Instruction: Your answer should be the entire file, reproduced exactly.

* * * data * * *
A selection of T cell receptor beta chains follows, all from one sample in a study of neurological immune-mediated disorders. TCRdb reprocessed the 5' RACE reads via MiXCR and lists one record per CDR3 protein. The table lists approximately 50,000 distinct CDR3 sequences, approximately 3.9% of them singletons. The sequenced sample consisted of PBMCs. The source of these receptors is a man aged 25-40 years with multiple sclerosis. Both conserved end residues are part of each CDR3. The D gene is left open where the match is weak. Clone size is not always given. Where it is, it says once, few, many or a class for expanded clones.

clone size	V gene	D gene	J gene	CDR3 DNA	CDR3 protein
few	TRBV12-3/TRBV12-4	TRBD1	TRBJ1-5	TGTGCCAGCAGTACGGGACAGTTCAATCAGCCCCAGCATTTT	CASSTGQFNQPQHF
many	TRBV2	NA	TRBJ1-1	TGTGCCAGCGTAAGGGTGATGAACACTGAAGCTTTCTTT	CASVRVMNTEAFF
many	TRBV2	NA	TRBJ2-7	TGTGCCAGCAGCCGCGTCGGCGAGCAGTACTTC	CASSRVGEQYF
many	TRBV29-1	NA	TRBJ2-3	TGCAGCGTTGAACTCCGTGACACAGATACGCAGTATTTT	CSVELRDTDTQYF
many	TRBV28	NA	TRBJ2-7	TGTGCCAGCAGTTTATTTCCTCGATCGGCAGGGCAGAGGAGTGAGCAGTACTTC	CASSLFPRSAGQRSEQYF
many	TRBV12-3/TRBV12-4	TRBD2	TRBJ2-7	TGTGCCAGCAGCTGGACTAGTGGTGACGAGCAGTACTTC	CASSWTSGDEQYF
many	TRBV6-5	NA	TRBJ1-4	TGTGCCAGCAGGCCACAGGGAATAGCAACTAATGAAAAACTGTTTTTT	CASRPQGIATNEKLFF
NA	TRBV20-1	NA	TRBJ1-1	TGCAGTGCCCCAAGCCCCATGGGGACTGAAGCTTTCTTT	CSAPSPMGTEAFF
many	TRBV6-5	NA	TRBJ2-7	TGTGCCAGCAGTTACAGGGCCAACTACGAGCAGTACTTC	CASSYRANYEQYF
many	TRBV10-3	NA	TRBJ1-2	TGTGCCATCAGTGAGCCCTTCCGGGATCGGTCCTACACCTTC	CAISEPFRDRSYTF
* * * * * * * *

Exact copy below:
A selection of T cell receptor beta chains follows, all from one sample in a study of neurological immune-mediated disorders. TCRdb reprocessed the 5' RACE reads via MiXCR and lists one record per CDR3 protein. The table lists approximately 50,000 distinct CDR3 sequences, approximately 3.9% of them singletons. The sequenced sample consisted of PBMCs. The source of these receptors is a man aged 25-40 years with multiple sclerosis. Both conserved end residues are part of each CDR3. The D gene is left open where the match is weak. Clone size is not always given. Where it is, it says once, few, many or a class for expanded clones.

clone size	V gene	D gene	J gene	CDR3 DNA	CDR3 protein
few	TRBV12-3/TRBV12-4	TRBD1	TRBJ1-5	TGTGCCAGCAGTACGGGACAGTTCAATCAGCCCCAGCATTTT	CASSTGQFNQPQHF
many	TRBV2	NA	TRBJ1-1	TGTGCCAGCGTAAGGGTGATGAACACTGAAGCTTTCTTT	CASVRVMNTEAFF
many	TRBV2	NA	TRBJ2-7	TGTGCCAGCAGCCGCGTCGGCGAGCAGTACTTC	CASSRVGEQYF
many	TRBV29-1	NA	TRBJ2-3	TGCAGCGTTGAACTCCGTGACACAGATACGCAGTATTTT	CSVELRDTDTQYF
many	TRBV28	NA	TRBJ2-7	TGTGCCAGCAGTTTATTTCCTCGATCGGCAGGGCAGAGGAGTGAGCAGTACTTC	CASSLFPRSAGQRSEQYF
many	TRBV12-3/TRBV12-4	TRBD2	TRBJ2-7	TGTGCCAGCAGCTGGACTAGTGGTGACGAGCAGTACTTC	CASSWTSGDEQYF
many	TRBV6-5	NA	TRBJ1-4	TGTGCCAGCAGGCCACAGGGAATAGCAACTAATGAAAAACTGTTTTTT	CASRPQGIATNEKLFF
NA	TRBV20-1	NA	TRBJ1-1	TGCAGTGCCCCAAGCCCCATGGGGACTGAAGCTTTCTTT	CSAPSPMGTEAFF
many	TRBV6-5	NA	TRBJ2-7	TGTGCCAGCAGTTACAGGGCCAACTACGAGCAGTACTTC	CASSYRANYEQYF
many	TRBV10-3	NA	TRBJ1-2	TGTGCCATCAGTGAGCCCTTCCGGGATCGGTCCTACACCTTC	CAISEPFRDRSYTF